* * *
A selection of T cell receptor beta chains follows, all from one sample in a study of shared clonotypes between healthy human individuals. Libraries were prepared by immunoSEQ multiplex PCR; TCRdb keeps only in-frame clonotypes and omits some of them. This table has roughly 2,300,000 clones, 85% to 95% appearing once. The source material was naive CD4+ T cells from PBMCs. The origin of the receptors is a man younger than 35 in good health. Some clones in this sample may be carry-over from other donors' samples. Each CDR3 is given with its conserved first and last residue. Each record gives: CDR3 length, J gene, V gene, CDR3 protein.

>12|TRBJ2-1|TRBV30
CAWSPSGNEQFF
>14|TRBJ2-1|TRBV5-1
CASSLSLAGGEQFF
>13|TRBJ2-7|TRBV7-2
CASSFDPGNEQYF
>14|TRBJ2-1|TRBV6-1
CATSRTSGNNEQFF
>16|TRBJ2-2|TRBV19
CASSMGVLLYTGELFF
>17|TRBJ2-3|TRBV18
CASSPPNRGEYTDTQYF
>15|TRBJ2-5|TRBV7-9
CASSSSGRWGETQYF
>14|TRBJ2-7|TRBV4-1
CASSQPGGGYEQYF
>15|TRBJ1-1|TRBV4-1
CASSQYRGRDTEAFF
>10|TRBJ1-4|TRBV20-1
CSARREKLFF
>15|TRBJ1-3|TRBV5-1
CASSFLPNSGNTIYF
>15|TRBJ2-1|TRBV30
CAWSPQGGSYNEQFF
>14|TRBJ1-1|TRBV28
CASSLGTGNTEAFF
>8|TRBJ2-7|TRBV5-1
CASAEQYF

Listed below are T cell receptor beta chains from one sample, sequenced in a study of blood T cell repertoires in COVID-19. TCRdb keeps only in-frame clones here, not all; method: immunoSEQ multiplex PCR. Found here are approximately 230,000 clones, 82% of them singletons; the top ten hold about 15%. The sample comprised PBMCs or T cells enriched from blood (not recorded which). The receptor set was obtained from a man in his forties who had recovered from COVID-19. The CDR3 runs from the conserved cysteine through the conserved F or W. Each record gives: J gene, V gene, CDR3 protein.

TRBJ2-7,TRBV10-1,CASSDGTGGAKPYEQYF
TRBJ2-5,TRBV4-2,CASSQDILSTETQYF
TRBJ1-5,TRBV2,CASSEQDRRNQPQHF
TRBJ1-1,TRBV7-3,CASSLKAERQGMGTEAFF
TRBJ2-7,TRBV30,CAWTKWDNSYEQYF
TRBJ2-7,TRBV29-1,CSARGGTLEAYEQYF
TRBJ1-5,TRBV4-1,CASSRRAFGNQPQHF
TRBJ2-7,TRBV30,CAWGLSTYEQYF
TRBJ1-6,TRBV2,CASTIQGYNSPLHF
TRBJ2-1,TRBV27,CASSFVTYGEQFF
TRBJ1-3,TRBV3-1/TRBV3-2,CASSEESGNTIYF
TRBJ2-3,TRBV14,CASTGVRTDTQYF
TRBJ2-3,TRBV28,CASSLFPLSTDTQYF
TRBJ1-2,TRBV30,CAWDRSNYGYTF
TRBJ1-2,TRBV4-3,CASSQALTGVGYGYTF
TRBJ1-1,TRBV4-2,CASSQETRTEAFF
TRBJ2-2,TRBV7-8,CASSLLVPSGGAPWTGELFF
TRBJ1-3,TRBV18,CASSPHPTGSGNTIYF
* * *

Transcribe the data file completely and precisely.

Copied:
A selection of T cell receptor beta chains follows, all from one sample in a study of shared clonotypes between healthy human individuals. Libraries were prepared by immunoSEQ multiplex PCR; TCRdb keeps only in-frame clonotypes and omits some of them. This table has roughly 2,300,000 clones, 85% to 95% appearing once. The source material was naive CD4+ T cells from PBMCs. The origin of the receptors is a man younger than 35 in good health. Some clones in this sample may be carry-over from other donors' samples. Each CDR3 is given with its conserved first and last residue. Each record gives: CDR3 length, J gene, V gene, CDR3 protein.

>12|TRBJ2-1|TRBV30
CAWSPSGNEQFF
>14|TRBJ2-1|TRBV5-1
CASSLSLAGGEQFF
>13|TRBJ2-7|TRBV7-2
CASSFDPGNEQYF
>14|TRBJ2-1|TRBV6-1
CATSRTSGNNEQFF
>16|TRBJ2-2|TRBV19
CASSMGVLLYTGELFF
>17|TRBJ2-3|TRBV18
CASSPPNRGEYTDTQYF
>15|TRBJ2-5|TRBV7-9
CASSSSGRWGETQYF
>14|TRBJ2-7|TRBV4-1
CASSQPGGGYEQYF
>15|TRBJ1-1|TRBV4-1
CASSQYRGRDTEAFF
>10|TRBJ1-4|TRBV20-1
CSARREKLFF
>15|TRBJ1-3|TRBV5-1
CASSFLPNSGNTIYF
>15|TRBJ2-1|TRBV30
CAWSPQGGSYNEQFF
>14|TRBJ1-1|TRBV28
CASSLGTGNTEAFF
>8|TRBJ2-7|TRBV5-1
CASAEQYF

Listed below are T cell receptor beta chains from one sample, sequenced in a study of blood T cell repertoires in COVID-19. TCRdb keeps only in-frame clones here, not all; method: immunoSEQ multiplex PCR. Found here are approximately 230,000 clones, 82% of them singletons; the top ten hold about 15%. The sample comprised PBMCs or T cells enriched from blood (not recorded which). The receptor set was obtained from a man in his forties who had recovered from COVID-19. The CDR3 runs from the conserved cysteine through the conserved F or W. Each record gives: J gene, V gene, CDR3 protein.

TRBJ2-7,TRBV10-1,CASSDGTGGAKPYEQYF
TRBJ2-5,TRBV4-2,CASSQDILSTETQYF
TRBJ1-5,TRBV2,CASSEQDRRNQPQHF
TRBJ1-1,TRBV7-3,CASSLKAERQGMGTEAFF
TRBJ2-7,TRBV30,CAWTKWDNSYEQYF
TRBJ2-7,TRBV29-1,CSARGGTLEAYEQYF
TRBJ1-5,TRBV4-1,CASSRRAFGNQPQHF
TRBJ2-7,TRBV30,CAWGLSTYEQYF
TRBJ1-6,TRBV2,CASTIQGYNSPLHF
TRBJ2-1,TRBV27,CASSFVTYGEQFF
TRBJ1-3,TRBV3-1/TRBV3-2,CASSEESGNTIYF
TRBJ2-3,TRBV14,CASTGVRTDTQYF
TRBJ2-3,TRBV28,CASSLFPLSTDTQYF
TRBJ1-2,TRBV30,CAWDRSNYGYTF
TRBJ1-2,TRBV4-3,CASSQALTGVGYGYTF
TRBJ1-1,TRBV4-2,CASSQETRTEAFF
TRBJ2-2,TRBV7-8,CASSLLVPSGGAPWTGELFF
TRBJ1-3,TRBV18,CASSPHPTGSGNTIYF